There were no homes or farms for considerable miles from where I was fishing.  I think it was weird or unusual for a wolf, wolf-dog, or 2 dogs to stalk a human - but perhaps these animals were not familiar with fisherman wading in the river.  For those of you familiar with wildlife, a human laying down or crawling is not recognized as a human by many wildlife.  I have had wild birds walk on me when I was lying down.

You asked: What do you do if you're solo?
It is my impression that attacks on humans by solo wolves is extremely rare or has not ever occurred in North America.  I guess if a solo hiker has some fear of animal attacks, an animal repellent pepper spray is a consideration.

My Dad's parent's home (SW Wash) was about 2.5 miles from his grade school and walking alone through the dark forest to and from school was scary for him. He told us that he would cut a fresh tree bough to carry over his back with the theory that if a cougar jumped on his back, the cougar would get the tree bough and my Dad would run to safety.  My Dad never encountered a cougar but it was my impression listening to his story, that when he was a kid, he feared cougars. Note that Wash State had a bounty on cougars for many years and hunters with dogs hunted down many cougars and so cougars were fairly rare back then.
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NacMacFeegle
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PostMon Mar 09, 2015 9:34 am 
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My wolf encounter occurred a few years ago in Idaho. We were nearing the end of a grueling day hike, a somewhat harrowing cross-country trip where the terrain turned out to be a lot more rugged than the maps suggested, and the sun was setting when we took a much needed rest as we descended a steep hillside on jellied legs. As we lay wheezing on this ledge I heard what sounded like the panting of a large dog approaching from along the ridge, and it passed very close and loud just out of sight above us (no more than 20 feet away) before fading into the distance.

Now, there is the possibility that it could have been a coyote, but we had seen tracks earlier in the day that were almost certainly those of a wolf, and I've come across wolf tracks in the region on several occasions. It would have been cool to actually see it, but the experience was pretty incredible nonetheless.

EDIT: Just to be clear, this was not a negative encounter in any way.

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Hutch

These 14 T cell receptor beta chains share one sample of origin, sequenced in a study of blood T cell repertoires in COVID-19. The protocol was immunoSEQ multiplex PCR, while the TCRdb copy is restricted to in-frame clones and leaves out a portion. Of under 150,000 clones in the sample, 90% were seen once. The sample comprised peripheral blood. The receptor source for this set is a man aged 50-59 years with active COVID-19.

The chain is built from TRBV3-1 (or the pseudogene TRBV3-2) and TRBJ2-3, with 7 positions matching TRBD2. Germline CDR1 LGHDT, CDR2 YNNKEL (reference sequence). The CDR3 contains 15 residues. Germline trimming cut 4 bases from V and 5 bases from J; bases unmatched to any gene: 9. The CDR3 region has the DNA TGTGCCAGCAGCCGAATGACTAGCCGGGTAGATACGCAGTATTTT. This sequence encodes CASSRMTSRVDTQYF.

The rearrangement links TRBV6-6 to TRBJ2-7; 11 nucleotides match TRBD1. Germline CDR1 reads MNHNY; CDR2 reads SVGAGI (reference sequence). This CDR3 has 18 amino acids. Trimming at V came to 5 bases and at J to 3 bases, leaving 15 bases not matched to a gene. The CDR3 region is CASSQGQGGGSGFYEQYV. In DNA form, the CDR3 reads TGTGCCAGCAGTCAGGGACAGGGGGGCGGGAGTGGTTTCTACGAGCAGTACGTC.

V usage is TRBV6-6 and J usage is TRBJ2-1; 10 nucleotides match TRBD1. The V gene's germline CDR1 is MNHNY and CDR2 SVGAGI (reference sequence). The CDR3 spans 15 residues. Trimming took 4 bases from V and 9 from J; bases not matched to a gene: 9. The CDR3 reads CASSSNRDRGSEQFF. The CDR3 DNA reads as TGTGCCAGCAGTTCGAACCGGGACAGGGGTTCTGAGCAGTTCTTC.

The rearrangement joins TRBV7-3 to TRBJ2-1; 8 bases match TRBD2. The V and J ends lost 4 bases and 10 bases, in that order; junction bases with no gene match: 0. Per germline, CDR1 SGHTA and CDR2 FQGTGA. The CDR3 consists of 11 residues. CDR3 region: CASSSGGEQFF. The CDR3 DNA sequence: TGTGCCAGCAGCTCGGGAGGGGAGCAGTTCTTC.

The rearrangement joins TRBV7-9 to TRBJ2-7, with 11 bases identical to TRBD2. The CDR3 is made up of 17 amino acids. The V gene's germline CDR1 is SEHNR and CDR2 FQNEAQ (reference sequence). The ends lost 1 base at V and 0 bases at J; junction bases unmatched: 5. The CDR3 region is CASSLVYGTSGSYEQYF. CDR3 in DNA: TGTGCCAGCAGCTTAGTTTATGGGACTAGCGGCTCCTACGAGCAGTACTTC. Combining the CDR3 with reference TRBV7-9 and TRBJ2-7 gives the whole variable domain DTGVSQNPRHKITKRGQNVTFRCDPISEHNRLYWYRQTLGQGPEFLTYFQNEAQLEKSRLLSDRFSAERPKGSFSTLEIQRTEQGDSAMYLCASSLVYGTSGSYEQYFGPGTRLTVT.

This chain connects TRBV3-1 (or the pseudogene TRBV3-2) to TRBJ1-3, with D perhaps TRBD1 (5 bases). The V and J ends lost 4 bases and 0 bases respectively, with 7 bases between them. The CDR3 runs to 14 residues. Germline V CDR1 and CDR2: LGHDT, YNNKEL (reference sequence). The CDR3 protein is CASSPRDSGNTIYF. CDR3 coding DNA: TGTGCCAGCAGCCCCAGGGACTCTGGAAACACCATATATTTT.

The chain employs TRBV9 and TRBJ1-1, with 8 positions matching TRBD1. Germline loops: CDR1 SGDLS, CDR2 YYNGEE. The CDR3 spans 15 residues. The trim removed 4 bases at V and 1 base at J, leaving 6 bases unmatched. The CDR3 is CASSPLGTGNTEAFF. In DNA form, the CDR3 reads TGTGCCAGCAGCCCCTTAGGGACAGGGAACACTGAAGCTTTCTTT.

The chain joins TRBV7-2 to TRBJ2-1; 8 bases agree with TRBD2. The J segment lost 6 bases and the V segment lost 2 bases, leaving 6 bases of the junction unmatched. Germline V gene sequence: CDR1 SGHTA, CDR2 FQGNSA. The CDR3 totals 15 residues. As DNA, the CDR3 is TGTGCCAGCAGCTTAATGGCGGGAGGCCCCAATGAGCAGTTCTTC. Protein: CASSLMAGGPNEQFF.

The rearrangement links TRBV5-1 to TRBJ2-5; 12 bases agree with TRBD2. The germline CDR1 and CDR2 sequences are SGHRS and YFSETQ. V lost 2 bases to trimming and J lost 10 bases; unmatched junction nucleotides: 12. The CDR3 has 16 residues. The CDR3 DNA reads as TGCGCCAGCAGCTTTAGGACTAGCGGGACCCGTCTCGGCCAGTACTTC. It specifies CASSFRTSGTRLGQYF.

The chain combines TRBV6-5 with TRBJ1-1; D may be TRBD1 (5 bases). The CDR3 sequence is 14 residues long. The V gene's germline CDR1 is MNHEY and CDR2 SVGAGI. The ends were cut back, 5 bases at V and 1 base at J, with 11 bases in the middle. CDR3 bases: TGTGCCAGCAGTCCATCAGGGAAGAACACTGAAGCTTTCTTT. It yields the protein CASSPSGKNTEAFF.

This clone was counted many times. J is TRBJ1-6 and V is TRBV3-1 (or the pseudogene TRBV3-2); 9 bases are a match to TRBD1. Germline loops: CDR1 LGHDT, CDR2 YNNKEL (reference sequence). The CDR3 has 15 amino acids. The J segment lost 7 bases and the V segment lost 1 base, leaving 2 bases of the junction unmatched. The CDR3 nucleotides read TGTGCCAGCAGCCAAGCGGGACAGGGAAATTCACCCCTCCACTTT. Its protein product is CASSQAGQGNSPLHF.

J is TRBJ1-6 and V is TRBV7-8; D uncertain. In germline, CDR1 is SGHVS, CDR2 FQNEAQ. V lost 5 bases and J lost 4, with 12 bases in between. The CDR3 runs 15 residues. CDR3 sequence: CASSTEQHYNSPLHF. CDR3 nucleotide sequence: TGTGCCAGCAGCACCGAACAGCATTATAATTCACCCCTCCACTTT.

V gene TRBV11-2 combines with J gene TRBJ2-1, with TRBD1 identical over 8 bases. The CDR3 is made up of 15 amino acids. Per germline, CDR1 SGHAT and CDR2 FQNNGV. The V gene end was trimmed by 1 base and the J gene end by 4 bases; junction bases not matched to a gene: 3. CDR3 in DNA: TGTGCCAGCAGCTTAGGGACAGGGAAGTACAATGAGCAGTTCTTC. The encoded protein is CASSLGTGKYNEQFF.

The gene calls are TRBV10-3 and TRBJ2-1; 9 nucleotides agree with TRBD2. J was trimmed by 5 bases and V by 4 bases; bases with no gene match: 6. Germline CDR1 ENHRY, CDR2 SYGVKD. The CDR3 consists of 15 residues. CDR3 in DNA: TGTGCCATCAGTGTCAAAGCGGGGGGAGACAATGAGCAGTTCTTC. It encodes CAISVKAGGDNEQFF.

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PostMon Mar 09, 2015 10:51 am 
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Wolves making people their prey is so rare I don't think it's worth your mental energy to prepare for, but on the other hand, crazier things have happened. Just ask the dude from Idaho who got chased while on the AlCan highway:

http://www.spokesman.com/blogs/outdoors/2013/jul/14/motorist-has-photos-wolf-chased-sandpoint-cyclist/
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DIYSteve
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PostMon Mar 09, 2015 10:53 am 
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We twice encountered wolves on our bicycle trip to Alaska in 1981. No problems. We checked each other out and moved on our way.
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Treehugger5
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PostMon Mar 09, 2015 11:51 am 
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Hutch wrote:
Wolves making people their prey is so rare I don't think it's worth your mental energy to prepare for, but on the other hand, crazier things have happened. Just ask the dude from Idaho who got chased while on the AlCan highway:

http://www.spokesman.com/blogs/outdoors/2013/jul/14/motorist-has-photos-wolf-chased-sandpoint-cyclist/

Rich Landers-- anyone who lives here and has ever met the guy views with skepticism anything he writes.   rolleyes.gif

1) Clearly there was something in the saddlebags. 

2) The wolf wasn't interested in the man himself.

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wheatie
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PostMon Mar 09, 2015 1:18 pm 
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Phil
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PostMon Mar 09, 2015 2:14 pm 
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If memory serves me, in his autobiography Chris Morgenroth wrote of being chased  and driven up a tree by two wolves in the Elwha Valley (I think) in the Olympics.